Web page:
“Don’t do that to me! Come on, please, just a little bit more. I won’t be long, I promise.”
I looked up to the showerhead, pleading for more water. Don’t you talk to your shower? I do sometimes. Especially when I have soap all over and the water flow is drying dramatically and I need to rinse my hair.
As mysteriously as it was lost, the water pressure came back and I was able to rinse properly.
Taking a shower in Central America is often a small adventure. Some have good water pressure and some don’t, some have hot water and some only have one tap—a sure sign that hot water isn’t on the menu. My favourite are the “widowmaker” showers. The widowmaker is a small electrical fixture attached to the shower to, in theory, provide hot water. You step into the shower, turn the unit on (bonus for all the exposes wires and for being bare feet) and hope for lukewarm water. The more water pressure, the colder the water gets so it’s usually a trade-off between hot water and water pressure.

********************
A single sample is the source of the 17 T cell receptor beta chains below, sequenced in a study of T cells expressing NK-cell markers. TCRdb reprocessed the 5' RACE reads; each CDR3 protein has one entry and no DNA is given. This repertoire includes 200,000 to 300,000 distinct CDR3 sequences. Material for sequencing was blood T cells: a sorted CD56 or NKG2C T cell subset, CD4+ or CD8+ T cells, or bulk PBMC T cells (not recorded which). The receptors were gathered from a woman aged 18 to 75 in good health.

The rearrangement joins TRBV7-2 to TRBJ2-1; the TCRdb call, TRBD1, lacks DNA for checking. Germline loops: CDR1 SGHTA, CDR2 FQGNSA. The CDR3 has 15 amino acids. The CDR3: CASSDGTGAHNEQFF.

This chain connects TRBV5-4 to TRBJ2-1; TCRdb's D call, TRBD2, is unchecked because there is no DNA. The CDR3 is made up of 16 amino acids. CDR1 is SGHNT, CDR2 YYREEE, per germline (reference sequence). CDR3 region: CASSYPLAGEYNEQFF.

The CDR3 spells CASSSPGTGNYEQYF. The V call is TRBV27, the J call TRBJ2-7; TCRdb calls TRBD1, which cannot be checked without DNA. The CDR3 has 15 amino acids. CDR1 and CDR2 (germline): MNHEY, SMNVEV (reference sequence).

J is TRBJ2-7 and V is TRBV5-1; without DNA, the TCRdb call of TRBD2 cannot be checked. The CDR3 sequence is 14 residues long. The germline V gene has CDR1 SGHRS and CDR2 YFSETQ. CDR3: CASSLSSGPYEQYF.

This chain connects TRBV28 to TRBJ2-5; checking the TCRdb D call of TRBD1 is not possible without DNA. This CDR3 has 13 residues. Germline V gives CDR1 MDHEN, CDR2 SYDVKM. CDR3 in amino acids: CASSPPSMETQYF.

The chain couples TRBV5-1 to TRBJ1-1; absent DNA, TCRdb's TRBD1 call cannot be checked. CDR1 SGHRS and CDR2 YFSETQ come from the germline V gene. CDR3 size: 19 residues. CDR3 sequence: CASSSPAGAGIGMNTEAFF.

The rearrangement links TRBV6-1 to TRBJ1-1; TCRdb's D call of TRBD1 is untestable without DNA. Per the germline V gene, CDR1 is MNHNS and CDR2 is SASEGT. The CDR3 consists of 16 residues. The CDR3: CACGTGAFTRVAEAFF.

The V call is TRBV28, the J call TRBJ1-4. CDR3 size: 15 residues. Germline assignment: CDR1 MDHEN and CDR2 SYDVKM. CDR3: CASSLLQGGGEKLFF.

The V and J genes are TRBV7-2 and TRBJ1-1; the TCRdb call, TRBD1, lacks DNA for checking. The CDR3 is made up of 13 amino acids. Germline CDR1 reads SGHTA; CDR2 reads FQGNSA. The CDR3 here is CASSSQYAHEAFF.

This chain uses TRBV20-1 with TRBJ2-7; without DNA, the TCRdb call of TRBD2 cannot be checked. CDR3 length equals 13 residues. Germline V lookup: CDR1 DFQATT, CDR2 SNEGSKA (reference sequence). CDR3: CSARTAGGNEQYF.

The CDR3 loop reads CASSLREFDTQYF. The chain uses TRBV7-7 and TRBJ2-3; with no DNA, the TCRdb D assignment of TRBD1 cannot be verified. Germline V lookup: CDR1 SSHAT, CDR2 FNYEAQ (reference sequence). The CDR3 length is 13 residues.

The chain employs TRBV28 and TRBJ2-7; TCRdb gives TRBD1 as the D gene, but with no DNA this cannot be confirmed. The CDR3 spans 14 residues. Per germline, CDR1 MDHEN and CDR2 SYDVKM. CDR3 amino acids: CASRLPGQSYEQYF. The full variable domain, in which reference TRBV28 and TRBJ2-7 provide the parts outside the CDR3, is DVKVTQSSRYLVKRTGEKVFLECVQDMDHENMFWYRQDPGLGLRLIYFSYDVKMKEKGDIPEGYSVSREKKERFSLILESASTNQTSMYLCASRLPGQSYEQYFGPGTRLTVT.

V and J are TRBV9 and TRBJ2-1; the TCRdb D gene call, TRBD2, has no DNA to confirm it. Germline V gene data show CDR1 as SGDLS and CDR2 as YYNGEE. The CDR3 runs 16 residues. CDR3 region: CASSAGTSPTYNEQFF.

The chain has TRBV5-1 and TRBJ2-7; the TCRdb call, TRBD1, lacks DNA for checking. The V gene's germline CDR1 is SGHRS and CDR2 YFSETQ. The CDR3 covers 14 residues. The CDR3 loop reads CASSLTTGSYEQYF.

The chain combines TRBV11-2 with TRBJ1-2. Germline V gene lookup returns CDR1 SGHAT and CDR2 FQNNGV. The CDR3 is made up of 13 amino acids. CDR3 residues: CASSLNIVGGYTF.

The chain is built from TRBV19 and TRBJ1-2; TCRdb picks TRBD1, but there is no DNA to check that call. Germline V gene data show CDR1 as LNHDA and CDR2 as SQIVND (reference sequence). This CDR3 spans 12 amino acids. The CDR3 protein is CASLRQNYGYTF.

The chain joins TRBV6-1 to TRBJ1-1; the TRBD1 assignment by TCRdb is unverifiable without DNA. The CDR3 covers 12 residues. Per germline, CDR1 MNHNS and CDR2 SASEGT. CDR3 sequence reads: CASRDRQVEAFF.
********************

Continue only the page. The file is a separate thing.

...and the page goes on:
In La Ceiba, we bunked into a very old wooden home—hence the low water pressure I guess. It was one of the first hotels that actually felt like a hostel. For most of the trip, we often ended up being the only guests in the hotels we picked. But this time, there were actually quite a few travelers drinking and smoking in the lounge.
Like San Pedro Sula, La Ceiba has a bad reputation when it comes to safety but I didn’t find it that bad. The downtown area is less sketchy than in San Pedro and people seemed pretty relaxed. Businesses didn’t have bars on window—a sure warning that you enter a dodgy barrio. We even felt comfortable to walk back to the hotel after dinner. Still, we didn’t take much with us when walking downtown and I left the DSLR at the hotel. No point in risking losing it.
I found a new addiction: jugos naturales (juices). In Honduras, there are quite a few franchises that offer fruit juices for about $1.5—my favourite is toronja (grapefruit) without sugar. I love the sour taste!
My other addiction is the pan de banano (banana bread) available in most panaderías. After all, Honduras is one of the main producers of bananas. On the road from La Ceiba to San Pedro, that’s pretty much all you see: banana trees and palm trees.
I’m getting tired of U.S. fast food chains though. Hondurans are huge fan of the American way of life and in the main cities, there are dozens of Wendy’s, McDonalds, Burger King, Pizza Hut, etc. Is either that or baleadas and as good as they are, I wouldn’t mind something a bit less fast food-y and something that doesn’t include a tortilla.